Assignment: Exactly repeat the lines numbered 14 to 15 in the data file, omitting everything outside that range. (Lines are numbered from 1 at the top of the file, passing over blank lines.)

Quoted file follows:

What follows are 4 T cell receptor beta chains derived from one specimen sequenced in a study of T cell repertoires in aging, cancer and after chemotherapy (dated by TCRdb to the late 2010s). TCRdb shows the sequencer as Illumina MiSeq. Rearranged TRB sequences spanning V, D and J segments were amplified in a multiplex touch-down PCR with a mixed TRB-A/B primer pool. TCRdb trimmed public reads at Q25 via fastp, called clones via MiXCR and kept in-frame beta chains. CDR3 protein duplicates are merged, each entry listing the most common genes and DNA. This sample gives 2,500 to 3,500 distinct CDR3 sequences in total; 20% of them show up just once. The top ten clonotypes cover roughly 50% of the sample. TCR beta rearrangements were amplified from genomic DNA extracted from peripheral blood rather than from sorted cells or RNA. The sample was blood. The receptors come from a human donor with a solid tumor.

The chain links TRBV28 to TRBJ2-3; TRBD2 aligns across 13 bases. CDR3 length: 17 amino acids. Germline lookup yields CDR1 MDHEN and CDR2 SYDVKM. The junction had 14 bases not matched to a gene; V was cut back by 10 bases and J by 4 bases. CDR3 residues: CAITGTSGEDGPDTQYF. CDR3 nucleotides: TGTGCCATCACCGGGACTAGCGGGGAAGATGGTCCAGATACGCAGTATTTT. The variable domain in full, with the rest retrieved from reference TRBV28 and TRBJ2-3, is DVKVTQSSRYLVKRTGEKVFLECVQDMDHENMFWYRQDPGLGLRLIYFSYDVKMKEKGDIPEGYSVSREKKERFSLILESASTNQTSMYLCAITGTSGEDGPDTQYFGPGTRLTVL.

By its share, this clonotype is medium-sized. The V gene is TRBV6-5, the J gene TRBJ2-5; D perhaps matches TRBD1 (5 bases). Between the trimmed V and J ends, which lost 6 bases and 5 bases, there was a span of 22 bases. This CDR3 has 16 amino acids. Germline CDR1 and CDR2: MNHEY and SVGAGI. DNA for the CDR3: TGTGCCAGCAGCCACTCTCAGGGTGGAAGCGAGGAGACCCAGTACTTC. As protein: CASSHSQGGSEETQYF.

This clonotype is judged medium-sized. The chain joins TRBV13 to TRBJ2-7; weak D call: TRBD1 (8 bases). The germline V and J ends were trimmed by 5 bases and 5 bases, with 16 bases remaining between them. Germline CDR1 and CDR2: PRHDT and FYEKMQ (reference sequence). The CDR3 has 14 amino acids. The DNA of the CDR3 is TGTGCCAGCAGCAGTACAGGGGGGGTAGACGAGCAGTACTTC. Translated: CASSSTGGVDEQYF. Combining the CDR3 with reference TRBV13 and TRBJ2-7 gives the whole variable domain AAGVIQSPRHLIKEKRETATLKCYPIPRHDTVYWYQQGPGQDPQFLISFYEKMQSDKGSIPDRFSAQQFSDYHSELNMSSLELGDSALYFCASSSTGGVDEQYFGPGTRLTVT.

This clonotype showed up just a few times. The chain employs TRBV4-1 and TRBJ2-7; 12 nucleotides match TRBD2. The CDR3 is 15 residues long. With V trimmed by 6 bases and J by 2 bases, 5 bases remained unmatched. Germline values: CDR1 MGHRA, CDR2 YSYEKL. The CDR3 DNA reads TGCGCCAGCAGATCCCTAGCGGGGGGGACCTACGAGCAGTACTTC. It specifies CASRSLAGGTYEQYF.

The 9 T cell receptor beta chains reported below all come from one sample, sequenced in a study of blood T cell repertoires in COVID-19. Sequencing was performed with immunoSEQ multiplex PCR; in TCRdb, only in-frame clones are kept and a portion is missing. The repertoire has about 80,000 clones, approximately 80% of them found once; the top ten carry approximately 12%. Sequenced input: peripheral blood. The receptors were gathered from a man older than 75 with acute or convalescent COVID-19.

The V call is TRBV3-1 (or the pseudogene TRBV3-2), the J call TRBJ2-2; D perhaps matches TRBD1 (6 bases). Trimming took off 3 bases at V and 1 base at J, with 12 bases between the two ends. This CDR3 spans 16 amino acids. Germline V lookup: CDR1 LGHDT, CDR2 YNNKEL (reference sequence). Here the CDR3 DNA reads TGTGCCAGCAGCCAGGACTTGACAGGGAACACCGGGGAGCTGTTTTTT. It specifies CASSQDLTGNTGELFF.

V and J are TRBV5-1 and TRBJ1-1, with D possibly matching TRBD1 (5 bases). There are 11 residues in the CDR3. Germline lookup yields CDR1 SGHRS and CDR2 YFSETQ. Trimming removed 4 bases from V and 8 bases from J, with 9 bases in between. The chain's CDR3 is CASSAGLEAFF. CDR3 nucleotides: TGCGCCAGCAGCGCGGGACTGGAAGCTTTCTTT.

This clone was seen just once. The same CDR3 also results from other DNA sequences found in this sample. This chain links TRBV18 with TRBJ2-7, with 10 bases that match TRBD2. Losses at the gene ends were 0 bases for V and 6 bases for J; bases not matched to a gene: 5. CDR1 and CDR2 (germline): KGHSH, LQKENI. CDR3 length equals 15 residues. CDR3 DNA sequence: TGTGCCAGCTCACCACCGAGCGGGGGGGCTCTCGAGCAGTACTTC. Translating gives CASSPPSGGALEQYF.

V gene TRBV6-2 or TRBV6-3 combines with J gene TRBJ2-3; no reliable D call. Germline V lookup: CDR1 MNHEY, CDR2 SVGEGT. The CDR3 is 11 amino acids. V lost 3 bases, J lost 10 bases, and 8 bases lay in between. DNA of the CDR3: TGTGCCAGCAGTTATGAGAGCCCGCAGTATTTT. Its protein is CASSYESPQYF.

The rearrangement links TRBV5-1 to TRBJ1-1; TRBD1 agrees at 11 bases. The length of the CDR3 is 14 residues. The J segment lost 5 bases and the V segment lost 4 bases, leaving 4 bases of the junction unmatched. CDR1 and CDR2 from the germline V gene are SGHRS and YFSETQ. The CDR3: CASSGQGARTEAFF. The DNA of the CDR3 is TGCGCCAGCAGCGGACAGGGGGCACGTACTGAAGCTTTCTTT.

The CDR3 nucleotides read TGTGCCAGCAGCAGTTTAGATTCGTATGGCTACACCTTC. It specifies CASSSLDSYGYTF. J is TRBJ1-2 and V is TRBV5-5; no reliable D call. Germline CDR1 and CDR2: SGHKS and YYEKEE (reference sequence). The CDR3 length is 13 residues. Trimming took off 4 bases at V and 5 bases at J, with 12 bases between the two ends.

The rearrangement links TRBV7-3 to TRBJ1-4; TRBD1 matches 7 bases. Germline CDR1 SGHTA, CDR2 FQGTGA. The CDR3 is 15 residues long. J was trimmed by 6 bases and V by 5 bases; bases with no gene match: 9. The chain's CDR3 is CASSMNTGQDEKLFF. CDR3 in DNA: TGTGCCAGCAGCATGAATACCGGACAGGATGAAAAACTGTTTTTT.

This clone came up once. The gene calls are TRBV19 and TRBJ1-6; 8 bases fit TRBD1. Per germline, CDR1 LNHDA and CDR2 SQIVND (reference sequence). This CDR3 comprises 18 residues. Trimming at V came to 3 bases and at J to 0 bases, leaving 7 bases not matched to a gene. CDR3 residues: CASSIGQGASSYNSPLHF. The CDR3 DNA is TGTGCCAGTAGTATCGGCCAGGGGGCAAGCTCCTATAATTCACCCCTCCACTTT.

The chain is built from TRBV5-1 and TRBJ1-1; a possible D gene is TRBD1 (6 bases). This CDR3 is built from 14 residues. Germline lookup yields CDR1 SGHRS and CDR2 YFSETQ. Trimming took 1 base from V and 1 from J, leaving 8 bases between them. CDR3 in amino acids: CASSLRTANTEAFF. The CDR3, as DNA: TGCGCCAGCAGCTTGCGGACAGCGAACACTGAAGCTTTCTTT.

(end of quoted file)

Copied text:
This clone came up once. The gene calls are TRBV19 and TRBJ1-6; 8 bases fit TRBD1. Per germline, CDR1 LNHDA and CDR2 SQIVND (reference sequence). This CDR3 comprises 18 residues. Trimming at V came to 3 bases and at J to 0 bases, leaving 7 bases not matched to a gene. CDR3 residues: CASSIGQGASSYNSPLHF. The CDR3 DNA is TGTGCCAGTAGTATCGGCCAGGGGGCAAGCTCCTATAATTCACCCCTCCACTTT.

The chain is built from TRBV5-1 and TRBJ1-1; a possible D gene is TRBD1 (6 bases). This CDR3 is built from 14 residues. Germline lookup yields CDR1 SGHRS and CDR2 YFSETQ. Trimming took 1 base from V and 1 from J, leaving 8 bases between them. CDR3 in amino acids: CASSLRTANTEAFF. The CDR3, as DNA: TGCGCCAGCAGCTTGCGGACAGCGAACACTGAAGCTTTCTTT.